"And, when you want something, the entire Universe conspires in helping you to achieve it." -The Alchemist, by Paulo Coehlo



Friday, December 13, 2013

The Great Whiteness


The fungus on Lily's hind pasterns and fetlocks was just getting worse despite treatment, so I had the barn vet, Dr. L, look at it today before it got any worse. It's what I suspected: scratches, aka mud fever, aka grease heels. (Yuck!) Lily developed a very mild case of this last winter around January/February when all of the grass was gone from the fields, but I caught it very early at the time and it resolved with a combination of anti-fungal shampoo, iodine, and Corona ointment. It also helped that at the time she would get a break from the mud when brought into a dry stall, which she does not get now.

Dr. L gave me instructions for using Furazone to soften the scabs, then wash with chlorhexidine scrub and apply a triple antibiotic/steroid ointment that she made up for me. If it's not better in a week, I am to call Dr. L so we can culture the affected area and try more aggressive treatment (possibly systemic antibiotics.) If it does work, I will continue treatment for 2 weeks, then start mixing Desitin into the antibiotic/steroid cream 50/50 to help keep the skin around her pasterns and fetlocks from getting so irritated from the moisture on the ground. Dr. L recommended starting Lily on an omega-3 supplement to boost her immune system. I'd been thinking about it especially now since the horses are on hay only - the grass is completely gone. So I will be doing this for sure after all. The vet recommended Wellpride, which sounds awesome, but the fact that it's an oil makes it a problem: I set up Lily's feed and supplements in bags. The oil would make this uber-messy. I love Horsetech's supplements and they offer free shipping on their products (plus a small bag of Famous Amos chocolate chip cookies in the box!); I'm considering Profile Omega-3 Ultra, which has the recommended amount of Omega-3s in it (7,000 mg per serving) and ends up being a few dollars less than the Wellpride for a 1-month supply. Lily will eat SmartOmega 3, but she's not a huge fan of it. My plan would be to keep her on this for the winter, and then switch her over to a flax supplement like Nutra-Flax.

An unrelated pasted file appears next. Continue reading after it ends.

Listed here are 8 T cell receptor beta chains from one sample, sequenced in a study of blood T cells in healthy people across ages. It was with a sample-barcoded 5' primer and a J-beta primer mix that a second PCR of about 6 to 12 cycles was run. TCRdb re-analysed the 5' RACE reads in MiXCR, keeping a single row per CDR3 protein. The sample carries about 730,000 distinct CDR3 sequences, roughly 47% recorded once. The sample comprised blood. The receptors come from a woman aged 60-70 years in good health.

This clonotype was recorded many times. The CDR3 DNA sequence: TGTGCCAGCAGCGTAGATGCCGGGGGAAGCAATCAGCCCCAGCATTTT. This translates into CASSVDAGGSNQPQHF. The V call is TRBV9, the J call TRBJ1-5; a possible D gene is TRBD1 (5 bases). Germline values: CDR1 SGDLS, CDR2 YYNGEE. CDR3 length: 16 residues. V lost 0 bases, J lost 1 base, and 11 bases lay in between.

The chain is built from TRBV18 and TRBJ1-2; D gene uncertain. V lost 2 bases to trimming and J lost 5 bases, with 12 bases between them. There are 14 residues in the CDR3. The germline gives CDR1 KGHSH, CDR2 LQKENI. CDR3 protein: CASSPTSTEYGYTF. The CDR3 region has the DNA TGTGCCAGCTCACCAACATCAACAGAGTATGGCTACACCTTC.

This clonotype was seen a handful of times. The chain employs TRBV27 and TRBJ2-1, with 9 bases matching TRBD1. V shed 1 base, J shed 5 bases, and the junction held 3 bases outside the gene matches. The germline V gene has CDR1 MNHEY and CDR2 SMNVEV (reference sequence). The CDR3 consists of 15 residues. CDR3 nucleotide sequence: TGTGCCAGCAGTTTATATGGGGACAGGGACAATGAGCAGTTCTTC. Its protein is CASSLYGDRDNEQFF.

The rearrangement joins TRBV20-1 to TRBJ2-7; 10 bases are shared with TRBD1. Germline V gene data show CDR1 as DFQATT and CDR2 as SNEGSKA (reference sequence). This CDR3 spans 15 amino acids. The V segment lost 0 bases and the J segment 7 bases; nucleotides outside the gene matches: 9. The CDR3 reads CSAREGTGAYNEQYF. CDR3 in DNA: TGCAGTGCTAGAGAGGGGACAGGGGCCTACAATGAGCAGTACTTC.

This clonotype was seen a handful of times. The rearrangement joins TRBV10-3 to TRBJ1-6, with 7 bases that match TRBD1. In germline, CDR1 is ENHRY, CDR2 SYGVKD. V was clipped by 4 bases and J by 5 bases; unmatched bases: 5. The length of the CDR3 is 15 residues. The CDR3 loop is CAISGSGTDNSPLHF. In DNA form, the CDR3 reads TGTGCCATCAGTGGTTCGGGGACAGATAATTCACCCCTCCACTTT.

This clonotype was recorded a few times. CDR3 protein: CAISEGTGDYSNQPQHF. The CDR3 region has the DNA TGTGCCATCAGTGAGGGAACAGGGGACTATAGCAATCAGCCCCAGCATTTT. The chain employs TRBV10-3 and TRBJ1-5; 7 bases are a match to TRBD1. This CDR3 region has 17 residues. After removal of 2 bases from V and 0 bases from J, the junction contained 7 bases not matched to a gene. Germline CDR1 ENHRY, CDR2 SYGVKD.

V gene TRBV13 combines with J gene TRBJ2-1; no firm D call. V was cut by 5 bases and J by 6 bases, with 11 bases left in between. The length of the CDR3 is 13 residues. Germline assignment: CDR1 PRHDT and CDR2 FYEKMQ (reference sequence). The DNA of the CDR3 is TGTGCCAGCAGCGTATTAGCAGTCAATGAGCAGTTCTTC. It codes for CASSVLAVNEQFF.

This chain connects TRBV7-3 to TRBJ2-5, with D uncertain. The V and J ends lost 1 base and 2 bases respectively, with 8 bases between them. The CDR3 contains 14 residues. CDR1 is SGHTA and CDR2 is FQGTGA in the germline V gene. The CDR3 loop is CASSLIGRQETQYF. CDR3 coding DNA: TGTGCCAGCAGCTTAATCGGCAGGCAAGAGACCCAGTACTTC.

Kathy and I then tacked up the girls and went out for another ride. 

Originally we were going to go to the park across the driveway, but Kathy was nervous about Queenie tripping/slipping on the ice, which is understandable. We decided to do the loop in the backwoods instead. Heading out, the two mares were so calm that I suggested trying to go back out to Four Corners again. We figured we could see the farm's fields well before we came close to them (we just had not been paying attention yesterday) and would know in advance whether the horses were turned out or not. 

No horses were turned out anywhere on the farm. Lily looked for the Percheron when we were walking past his field, but when she didn't see him, she walked on. Queenie didn't even look up; she just followed placidly in Lily's hoof steps. Throughout the beginning of the ride, she did try a couple of times to turn around, but we decided that she was just testing Kathy after the previous day's happenings. Kathy just kept her going forward and reinforced her aids with a light tap of her dressage whip when necessary.

It ended up being a WONDERFUL, relaxing ride! 

We arrived at Four Corners and took the road less-travelled that I had taken on Tuesday
The famous Four Corners. This is the spot where the 4 roads intersect.
"Those who seek the road less travelled should be relentless in their pursuit."
Yes, that would be us, and this is the road less travelled.
Lily's hoofprints from Tuesday are in the mix on the snow.
Kathy and Queenie, rocking the blaze orange.

We followed the road to its end, went around the corn field and then followed the tree line back to the main road, alternately walking and trotting.